Anderson is still in Chicago, and still at it. He runs Music + Pictures, and explains it this way: “I compose music for television and film. I am also a video editor, having edited music videos for the likes of R. Kelly, Public Enemy, Soundgarden, Nine Inch Nails, De La Soul, Iron Maiden, Ozzy Osbourne and a whole bunch of bands nobody ever heard as well.”

Nice work, sir.


Filed under November 2009, Sounds

Three under the tree, Day 12

It’s snowing outside. It started about 5 p.m. It’s going to snow for about 24 hours. When it’s done, we’ll likely have close to a foot of new snow.


When it snowed like that last December, this is what our street looked like. That, my friends, is a winter wonderland.

And that, my friends, is our theme for the next couple of days.

“Winter Wonderland” was written in 1934, with music by Felix Bernard and lyrics by Richard B. Smith. The story goes that Smith wrote the song after admiring a snow-covered park in his hometown of Honesdale, Pennsylvania.

It was first recorded that year by Richard Himber and his Hotel Carelton Orchestra. Later that year, Guy Lombardo and His Orchestra had a hit with it. It really rocked the charts in 1946, when the Andrews Sisters (backed by Lombardo), Johnny Mercer and Perry Como all had hits with it.

It has since become one of the most familiar holiday tunes, even though it’s more about winter than about Christmas.

The ’80s were a good decade for “Winter Wonderland.” Three of my favorite versions came out then.


“Winter Wonderland,” Steve Goodman, from “Artistic Hair,” 1983. Recorded live, he forgets the lyrics, then improvises some unforgettable new lyrics. This otherwise isn’t a Christmas album, but it’s certainly worth getting for live versions of “Elvis Imitators,” “Chicken Cordon Bleus,” “City of New Orleans” and “You Never Even Call Me By My Name.”


“Winter Wonderland,” Eurythmics, from “A Very Special Christmas,” 1986. These days, this is the most frequently heard version of the song. And why not? Annie Lennox’s voice is terrific, as is the percussion by Dave Stewart and Richard Feldman. Drum machines, to be sure, but entirely appropriate.


“Winter Wonderland,” Alexander O’Neal, from “My Gift To You,” 1988. It’s out of print. Buy it if you ever see it. This is one of my all-time favorite Christmas records. The smooth R&B and soul singer goes with a big band arrangement on this one, recorded at the peak of his U.S. success.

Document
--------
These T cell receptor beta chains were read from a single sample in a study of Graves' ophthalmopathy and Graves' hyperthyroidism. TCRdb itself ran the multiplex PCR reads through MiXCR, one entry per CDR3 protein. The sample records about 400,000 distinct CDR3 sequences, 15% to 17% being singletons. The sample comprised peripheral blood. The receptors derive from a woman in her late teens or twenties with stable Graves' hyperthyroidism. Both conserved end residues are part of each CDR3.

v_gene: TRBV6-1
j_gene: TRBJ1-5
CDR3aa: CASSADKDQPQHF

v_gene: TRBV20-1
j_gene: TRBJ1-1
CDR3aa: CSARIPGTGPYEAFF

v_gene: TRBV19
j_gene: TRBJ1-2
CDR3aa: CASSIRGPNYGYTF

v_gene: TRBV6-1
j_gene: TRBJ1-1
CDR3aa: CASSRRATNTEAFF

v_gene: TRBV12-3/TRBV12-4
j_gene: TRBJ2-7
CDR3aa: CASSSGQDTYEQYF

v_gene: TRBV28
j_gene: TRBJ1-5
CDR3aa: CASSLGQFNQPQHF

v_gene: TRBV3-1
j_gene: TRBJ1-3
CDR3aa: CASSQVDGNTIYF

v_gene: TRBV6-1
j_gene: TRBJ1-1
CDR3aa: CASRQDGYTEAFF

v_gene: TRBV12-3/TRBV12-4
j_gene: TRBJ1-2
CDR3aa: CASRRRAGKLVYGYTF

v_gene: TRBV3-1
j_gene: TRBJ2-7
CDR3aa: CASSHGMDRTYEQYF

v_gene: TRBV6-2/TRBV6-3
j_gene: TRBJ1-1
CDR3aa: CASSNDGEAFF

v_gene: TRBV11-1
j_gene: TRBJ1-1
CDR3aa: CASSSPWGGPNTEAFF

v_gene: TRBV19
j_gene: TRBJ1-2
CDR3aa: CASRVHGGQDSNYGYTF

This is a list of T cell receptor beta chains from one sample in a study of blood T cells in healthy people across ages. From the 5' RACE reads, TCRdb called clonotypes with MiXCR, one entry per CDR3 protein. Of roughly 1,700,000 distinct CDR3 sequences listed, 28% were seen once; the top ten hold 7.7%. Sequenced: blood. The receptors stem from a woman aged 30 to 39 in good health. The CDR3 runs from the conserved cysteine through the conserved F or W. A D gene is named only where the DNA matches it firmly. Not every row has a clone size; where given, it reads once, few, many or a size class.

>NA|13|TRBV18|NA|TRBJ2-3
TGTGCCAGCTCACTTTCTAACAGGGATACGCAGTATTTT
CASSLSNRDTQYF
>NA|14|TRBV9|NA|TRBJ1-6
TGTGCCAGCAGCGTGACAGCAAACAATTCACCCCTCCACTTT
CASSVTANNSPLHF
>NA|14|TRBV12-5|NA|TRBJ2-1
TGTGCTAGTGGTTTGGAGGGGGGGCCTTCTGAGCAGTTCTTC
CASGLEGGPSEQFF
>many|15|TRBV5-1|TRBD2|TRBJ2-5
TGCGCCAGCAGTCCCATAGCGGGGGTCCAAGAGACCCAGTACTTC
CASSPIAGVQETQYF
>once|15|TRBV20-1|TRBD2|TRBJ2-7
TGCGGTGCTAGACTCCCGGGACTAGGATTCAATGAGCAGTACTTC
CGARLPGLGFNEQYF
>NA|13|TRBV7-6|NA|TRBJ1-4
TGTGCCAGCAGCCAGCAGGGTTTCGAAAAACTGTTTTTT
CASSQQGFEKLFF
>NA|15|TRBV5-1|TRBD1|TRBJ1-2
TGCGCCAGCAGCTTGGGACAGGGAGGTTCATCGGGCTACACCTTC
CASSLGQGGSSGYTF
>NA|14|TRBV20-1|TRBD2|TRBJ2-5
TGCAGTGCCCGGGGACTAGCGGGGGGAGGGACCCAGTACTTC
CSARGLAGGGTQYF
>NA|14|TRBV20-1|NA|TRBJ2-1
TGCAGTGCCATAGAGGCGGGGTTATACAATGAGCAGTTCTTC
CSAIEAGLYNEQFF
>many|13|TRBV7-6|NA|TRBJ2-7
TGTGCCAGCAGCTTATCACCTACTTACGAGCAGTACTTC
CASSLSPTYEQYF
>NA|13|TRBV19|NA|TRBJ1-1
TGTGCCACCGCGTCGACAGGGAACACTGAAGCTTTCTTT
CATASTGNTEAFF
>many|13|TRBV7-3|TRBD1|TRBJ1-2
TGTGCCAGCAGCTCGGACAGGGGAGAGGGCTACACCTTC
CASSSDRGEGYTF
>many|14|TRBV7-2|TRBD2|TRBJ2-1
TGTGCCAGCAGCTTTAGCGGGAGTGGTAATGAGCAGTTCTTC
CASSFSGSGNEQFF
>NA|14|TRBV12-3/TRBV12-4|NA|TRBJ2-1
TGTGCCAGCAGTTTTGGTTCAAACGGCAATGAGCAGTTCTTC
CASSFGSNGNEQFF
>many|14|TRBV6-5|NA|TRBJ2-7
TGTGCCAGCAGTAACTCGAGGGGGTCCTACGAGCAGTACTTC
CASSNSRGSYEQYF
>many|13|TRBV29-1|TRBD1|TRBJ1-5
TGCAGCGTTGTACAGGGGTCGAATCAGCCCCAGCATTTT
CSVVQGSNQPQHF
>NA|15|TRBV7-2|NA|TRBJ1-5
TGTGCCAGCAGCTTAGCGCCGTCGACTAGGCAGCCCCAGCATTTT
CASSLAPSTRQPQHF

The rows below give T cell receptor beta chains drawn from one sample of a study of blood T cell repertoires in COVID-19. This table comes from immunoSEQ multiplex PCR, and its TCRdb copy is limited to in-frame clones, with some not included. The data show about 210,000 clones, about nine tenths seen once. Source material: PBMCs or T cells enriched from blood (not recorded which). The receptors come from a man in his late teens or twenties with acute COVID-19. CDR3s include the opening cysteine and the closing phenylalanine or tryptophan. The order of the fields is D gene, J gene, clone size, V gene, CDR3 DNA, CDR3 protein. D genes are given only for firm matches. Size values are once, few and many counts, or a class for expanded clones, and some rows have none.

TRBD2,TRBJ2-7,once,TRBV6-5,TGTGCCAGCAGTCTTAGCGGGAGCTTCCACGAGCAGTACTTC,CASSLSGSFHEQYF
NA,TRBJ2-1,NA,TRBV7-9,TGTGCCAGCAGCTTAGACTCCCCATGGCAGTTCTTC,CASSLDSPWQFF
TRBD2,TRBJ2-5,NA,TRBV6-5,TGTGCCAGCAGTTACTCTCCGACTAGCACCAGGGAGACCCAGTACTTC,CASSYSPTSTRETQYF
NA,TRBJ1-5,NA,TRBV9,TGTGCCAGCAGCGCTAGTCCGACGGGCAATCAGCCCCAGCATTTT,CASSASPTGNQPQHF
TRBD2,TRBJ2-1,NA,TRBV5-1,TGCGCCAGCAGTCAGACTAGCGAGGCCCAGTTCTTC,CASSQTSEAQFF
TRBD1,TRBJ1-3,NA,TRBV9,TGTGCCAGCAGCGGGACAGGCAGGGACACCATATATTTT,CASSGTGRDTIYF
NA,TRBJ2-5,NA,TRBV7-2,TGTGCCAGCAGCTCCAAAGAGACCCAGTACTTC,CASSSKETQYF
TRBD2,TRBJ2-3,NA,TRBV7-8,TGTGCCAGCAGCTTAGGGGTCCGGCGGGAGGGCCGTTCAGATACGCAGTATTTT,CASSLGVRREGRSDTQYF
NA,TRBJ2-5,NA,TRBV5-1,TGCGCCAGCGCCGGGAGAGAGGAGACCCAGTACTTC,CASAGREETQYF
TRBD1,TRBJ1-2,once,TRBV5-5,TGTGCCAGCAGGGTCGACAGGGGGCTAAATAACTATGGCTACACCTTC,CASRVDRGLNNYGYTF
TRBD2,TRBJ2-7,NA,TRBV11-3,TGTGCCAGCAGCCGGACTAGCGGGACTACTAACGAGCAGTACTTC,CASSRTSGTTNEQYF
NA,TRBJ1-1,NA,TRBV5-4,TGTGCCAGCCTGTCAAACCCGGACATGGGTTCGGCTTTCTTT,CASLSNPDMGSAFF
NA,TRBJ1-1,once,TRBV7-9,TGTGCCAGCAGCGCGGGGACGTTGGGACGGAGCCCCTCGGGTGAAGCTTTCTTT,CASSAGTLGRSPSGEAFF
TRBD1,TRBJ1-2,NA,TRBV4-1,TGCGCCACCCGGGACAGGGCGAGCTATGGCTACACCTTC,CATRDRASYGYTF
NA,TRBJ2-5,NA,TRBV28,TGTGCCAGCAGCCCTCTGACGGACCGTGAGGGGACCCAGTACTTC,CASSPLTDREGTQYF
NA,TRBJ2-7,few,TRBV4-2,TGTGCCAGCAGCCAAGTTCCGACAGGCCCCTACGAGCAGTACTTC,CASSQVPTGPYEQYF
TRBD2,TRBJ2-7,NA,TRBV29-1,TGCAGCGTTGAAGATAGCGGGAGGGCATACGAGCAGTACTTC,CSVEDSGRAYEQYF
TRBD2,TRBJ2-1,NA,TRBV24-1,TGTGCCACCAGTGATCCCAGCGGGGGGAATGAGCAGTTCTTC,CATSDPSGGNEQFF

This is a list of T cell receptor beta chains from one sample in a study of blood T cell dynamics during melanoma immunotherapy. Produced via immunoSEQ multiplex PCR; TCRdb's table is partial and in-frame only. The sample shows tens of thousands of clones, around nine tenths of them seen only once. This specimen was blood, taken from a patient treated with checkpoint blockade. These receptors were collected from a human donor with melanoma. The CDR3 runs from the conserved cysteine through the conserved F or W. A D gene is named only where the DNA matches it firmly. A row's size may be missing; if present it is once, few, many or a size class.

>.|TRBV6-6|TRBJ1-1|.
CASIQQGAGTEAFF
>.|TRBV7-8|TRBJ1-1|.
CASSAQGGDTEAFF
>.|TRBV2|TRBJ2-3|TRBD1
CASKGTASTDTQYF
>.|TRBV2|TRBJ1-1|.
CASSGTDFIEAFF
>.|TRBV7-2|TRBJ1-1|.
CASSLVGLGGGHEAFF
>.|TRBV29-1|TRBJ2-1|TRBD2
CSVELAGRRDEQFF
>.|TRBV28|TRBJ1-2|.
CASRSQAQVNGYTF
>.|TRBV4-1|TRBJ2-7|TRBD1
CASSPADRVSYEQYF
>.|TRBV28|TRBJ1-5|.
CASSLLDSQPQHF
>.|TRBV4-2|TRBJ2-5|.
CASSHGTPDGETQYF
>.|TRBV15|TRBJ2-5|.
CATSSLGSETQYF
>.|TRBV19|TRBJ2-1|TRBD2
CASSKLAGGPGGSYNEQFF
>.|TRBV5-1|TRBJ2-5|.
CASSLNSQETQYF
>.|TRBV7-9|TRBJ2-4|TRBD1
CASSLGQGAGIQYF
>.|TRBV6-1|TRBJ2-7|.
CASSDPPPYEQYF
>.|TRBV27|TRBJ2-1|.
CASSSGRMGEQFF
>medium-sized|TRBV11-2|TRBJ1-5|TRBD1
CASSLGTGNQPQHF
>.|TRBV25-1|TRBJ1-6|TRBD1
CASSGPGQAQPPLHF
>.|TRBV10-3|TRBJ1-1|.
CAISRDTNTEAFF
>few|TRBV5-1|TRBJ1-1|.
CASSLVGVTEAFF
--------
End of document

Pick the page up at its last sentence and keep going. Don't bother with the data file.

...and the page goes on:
It’s still gonna look like a winter wonderland around these parts on Wednesday, so stop back for more.

One more thing: I’d like to do some all-request posts, but I need your requests! We have some, but there’s room under the tree for more.


Filed under Christmas music, December 2008, Sounds

Swinging over to Ray’s Corner

We are back at Ray’s Corner, but doing it a little differently tonight.

We usually dig through tunes from my dad’s collection, but tonight’s tune — one of mine — popped up on shuffle play and struck me instantly as one he probably digs.

As our regular readers know, Ray’s Corner is the apartment with the loud music, and the place where the martinis are made of gin with the vermouth bottle held about a foot away.

Tonight’s loud music comes from sax great King Curtis, blasting away on a swinging instrumental of a tune done first in 1951 by Frank Sinatra and the Harry James Orchestra.

“Castle Rock” was written by Ervin Drake, Al Sears and Jimmy Shirl. Drake’s web site insists it’s the first rock ‘n’ roll song, with its lyric “I held her tight and rocked around the clock” coming three years before “Rock Around the Clock.” (Good story if true. Most lyric transcriptions say “I held her tight and danced around the clock.”)

Ain’t no lyrics on this version, though.

“Castle Rock,” King Curtis, 1958, from “Atlantic Honkers,” a 1986 compilation that’s out of print. This two-record set also features Joe Morris, Tiny Grimes, Frank Culley, Willis Jackson, Jesse Stone and Arnett Cobb. Everyone shares an LP side except for the King, who gets one to himself.

The liner notes don’t say who’s bashing those mad drums midway through the song. We know only that the King recorded this one in New York on Dec. 3, 1958.

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Filed under September 2008, Sounds

Whole lotta familiarity

One of my regular stops is Flea Market Funk, run by DJ Prestige, one of the great crate diggers of our time. (You ought to make it one of your regular stops, if you haven’t already done so.)

DJ Pres is forever hitting The Spot, that mysterious East Coast open-air flea market, and coming up with remarkable tune after remarkable tune.

Last night, he posted a cover of “Whole Lotta Love” by Collective Consciousness Society, or C.C.S. No matter what you call them, I’d never heard of this British group.

But once I heard the cut, I said … hey, I’ve heard this before. And, no, not by Led Zeppelin, either.

I just about fell over. The arrangement on the C.C.S. cover is almost exactly the same as the one on King Curtis’ cover of “Whole Lotta Love.” What’s more, both covers were recorded in 1970. Why they sound almost alike, I don’t know and can’t say.

DJ Pres says:

“’Whole Lotta Love’ by C.C.S. is right up there with Dennis Coffey and Ike and Tina Turner’s cover versions of the mighty Zep. I think it might even be better IMHO. The flute, which many people may be annoyed by, just furthers this band legitimacy. Their interpretation, often out of time, and a bit odd and Jazzy, is definitely a hit for me.”